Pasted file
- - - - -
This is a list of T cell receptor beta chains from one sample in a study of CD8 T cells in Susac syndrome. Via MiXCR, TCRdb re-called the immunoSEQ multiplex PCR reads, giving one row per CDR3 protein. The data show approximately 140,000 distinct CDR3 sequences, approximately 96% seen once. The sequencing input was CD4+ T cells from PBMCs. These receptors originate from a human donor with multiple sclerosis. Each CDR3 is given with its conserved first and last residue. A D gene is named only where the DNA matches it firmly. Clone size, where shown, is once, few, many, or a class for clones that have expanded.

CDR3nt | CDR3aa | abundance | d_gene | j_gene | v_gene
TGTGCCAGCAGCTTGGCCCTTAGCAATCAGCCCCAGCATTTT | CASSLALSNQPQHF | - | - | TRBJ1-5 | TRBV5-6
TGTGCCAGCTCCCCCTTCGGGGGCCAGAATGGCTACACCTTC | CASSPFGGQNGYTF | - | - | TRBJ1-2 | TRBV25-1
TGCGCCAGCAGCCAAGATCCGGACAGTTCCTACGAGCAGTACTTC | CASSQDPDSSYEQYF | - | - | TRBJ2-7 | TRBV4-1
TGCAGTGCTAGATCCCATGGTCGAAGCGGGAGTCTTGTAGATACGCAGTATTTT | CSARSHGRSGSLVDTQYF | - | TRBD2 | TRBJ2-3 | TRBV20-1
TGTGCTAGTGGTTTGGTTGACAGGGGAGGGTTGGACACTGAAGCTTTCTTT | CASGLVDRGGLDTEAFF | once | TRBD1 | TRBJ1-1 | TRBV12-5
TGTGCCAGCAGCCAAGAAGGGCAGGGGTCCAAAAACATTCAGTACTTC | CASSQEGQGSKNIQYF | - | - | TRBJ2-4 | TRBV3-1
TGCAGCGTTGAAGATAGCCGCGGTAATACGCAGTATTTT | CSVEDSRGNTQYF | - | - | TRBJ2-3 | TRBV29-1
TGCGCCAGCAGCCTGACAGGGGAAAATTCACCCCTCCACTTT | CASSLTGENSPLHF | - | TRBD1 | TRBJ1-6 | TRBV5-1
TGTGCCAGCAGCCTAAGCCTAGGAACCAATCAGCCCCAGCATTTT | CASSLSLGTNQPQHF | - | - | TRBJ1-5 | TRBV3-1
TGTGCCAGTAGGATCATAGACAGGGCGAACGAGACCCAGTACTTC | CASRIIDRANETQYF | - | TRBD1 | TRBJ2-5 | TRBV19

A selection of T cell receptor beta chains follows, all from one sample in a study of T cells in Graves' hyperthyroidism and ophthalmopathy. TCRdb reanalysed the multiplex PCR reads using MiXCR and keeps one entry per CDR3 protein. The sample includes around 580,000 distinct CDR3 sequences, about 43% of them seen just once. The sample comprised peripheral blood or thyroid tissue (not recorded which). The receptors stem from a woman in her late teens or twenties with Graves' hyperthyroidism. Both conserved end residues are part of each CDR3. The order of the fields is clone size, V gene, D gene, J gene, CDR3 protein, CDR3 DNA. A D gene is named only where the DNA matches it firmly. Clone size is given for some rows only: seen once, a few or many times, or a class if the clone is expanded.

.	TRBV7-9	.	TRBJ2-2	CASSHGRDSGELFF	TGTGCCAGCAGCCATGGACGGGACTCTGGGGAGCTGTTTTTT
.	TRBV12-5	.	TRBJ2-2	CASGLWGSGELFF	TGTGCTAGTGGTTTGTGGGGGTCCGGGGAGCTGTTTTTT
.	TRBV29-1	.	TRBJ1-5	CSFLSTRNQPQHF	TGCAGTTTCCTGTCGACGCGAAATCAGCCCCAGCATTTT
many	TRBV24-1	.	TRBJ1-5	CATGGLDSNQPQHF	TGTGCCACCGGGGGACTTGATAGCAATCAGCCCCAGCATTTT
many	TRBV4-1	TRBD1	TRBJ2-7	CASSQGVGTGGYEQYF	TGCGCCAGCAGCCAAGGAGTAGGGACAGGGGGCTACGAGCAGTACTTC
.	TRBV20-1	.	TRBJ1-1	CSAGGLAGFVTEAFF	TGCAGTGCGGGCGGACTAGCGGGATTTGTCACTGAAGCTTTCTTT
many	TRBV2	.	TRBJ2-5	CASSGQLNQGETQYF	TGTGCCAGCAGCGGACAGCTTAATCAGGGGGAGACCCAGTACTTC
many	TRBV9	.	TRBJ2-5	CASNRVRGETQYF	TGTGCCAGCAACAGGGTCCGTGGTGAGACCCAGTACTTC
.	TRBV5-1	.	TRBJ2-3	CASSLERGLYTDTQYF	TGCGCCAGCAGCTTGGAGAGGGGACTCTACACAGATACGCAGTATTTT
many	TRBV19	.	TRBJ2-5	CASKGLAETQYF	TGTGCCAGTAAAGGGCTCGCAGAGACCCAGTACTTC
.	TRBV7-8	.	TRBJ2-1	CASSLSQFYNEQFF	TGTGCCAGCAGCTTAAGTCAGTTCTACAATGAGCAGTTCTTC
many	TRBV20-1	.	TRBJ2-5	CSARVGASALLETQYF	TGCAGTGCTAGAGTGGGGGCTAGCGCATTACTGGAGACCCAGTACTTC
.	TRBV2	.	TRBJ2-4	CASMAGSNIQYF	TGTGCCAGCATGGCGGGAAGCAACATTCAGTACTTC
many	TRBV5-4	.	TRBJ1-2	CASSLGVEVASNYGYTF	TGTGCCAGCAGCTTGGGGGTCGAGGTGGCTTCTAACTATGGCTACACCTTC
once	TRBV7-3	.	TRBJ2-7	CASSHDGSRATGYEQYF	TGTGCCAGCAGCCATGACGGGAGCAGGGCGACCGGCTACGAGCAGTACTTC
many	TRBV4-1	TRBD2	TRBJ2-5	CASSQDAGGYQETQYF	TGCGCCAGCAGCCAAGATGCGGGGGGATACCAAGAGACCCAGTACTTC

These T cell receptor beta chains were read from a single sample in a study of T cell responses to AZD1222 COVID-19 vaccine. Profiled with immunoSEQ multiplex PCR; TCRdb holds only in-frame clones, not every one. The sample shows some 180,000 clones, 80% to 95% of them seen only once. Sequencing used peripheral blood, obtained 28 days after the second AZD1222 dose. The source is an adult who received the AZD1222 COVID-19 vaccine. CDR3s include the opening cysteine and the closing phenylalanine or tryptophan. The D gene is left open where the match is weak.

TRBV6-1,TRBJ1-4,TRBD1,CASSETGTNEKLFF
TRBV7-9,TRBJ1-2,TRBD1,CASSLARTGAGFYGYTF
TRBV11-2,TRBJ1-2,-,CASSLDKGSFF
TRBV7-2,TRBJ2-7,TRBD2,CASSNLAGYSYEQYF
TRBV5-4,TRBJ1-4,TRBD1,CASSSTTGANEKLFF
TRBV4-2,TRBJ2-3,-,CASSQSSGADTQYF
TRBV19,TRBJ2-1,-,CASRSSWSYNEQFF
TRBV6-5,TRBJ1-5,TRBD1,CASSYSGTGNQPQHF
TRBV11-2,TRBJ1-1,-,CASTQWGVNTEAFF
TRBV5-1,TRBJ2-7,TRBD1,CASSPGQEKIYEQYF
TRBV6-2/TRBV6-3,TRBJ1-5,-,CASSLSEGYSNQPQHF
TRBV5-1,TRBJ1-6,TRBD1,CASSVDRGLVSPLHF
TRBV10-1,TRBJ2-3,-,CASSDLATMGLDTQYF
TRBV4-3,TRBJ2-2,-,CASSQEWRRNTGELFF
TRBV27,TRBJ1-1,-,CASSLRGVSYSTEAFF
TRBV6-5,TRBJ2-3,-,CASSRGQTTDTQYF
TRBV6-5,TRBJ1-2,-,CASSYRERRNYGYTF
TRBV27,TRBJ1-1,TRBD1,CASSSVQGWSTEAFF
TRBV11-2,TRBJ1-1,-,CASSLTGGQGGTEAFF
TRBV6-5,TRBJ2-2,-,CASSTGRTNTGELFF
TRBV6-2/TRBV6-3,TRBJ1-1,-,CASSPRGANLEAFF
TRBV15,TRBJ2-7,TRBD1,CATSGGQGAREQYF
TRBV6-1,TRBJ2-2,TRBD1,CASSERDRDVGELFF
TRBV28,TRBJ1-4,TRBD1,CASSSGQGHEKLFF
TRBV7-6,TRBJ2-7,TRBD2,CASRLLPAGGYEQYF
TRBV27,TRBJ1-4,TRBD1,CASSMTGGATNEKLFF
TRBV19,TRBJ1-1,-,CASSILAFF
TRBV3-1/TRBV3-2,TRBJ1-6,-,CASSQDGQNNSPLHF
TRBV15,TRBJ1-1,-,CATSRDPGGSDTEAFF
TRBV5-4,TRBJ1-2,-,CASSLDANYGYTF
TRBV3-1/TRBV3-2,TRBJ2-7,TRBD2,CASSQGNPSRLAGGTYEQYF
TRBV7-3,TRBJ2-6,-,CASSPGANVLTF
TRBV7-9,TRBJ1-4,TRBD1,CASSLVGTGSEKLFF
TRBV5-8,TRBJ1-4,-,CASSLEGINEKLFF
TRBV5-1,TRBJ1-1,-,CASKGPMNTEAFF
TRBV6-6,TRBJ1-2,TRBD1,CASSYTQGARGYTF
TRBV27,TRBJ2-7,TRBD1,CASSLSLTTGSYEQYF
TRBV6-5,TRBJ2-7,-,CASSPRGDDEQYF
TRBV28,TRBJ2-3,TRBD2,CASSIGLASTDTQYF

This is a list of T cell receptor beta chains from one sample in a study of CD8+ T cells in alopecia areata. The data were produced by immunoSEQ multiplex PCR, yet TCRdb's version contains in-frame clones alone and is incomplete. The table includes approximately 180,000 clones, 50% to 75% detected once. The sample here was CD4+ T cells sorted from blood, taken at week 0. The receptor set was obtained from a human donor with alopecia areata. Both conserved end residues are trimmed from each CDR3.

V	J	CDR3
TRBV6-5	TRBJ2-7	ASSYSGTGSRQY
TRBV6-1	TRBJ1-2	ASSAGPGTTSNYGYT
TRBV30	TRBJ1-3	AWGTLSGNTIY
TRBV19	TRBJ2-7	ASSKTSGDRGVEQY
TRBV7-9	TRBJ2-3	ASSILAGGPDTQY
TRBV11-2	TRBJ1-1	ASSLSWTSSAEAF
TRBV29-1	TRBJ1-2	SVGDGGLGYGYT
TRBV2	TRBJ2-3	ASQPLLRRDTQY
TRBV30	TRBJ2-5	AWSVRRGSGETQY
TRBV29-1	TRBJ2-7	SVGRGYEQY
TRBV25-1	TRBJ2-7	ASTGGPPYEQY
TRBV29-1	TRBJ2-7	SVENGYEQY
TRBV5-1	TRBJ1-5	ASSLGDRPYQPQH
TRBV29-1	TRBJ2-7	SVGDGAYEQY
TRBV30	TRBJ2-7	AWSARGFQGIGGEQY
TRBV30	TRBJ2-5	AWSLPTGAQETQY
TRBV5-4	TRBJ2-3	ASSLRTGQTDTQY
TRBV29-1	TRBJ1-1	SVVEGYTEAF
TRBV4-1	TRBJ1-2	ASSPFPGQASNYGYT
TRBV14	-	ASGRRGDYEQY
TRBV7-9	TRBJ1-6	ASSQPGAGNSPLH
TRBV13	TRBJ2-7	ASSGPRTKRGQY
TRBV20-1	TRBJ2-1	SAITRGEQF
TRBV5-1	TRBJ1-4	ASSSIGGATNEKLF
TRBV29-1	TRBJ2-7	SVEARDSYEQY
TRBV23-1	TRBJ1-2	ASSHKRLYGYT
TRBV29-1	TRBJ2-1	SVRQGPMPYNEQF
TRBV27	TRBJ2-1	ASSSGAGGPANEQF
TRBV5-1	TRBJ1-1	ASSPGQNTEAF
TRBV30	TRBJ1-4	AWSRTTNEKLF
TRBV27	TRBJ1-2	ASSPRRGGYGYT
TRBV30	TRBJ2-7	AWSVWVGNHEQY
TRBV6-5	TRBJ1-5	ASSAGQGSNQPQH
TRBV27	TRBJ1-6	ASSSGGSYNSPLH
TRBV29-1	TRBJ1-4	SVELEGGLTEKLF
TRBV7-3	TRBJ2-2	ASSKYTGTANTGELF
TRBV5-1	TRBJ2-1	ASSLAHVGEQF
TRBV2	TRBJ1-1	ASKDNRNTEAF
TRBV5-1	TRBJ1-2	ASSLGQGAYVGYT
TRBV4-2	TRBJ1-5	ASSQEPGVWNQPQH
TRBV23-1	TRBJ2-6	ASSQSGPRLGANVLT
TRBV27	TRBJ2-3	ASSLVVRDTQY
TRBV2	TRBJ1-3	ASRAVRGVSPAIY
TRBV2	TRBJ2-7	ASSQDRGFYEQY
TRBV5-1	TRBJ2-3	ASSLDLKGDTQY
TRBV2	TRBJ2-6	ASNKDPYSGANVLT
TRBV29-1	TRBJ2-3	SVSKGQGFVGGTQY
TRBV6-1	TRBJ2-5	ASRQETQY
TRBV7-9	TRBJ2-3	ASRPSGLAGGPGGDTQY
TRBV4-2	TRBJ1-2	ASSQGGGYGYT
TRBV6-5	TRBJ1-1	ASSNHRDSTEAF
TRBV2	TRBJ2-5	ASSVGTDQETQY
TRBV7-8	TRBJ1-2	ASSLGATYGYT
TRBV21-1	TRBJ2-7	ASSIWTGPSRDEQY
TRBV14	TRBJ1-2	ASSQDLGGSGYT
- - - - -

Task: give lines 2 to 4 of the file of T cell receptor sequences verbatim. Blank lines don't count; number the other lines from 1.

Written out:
CDR3nt | CDR3aa | abundance | d_gene | j_gene | v_gene
TGTGCCAGCAGCTTGGCCCTTAGCAATCAGCCCCAGCATTTT | CASSLALSNQPQHF | - | - | TRBJ1-5 | TRBV5-6
TGTGCCAGCTCCCCCTTCGGGGGCCAGAATGGCTACACCTTC | CASSPFGGQNGYTF | - | - | TRBJ1-2 | TRBV25-1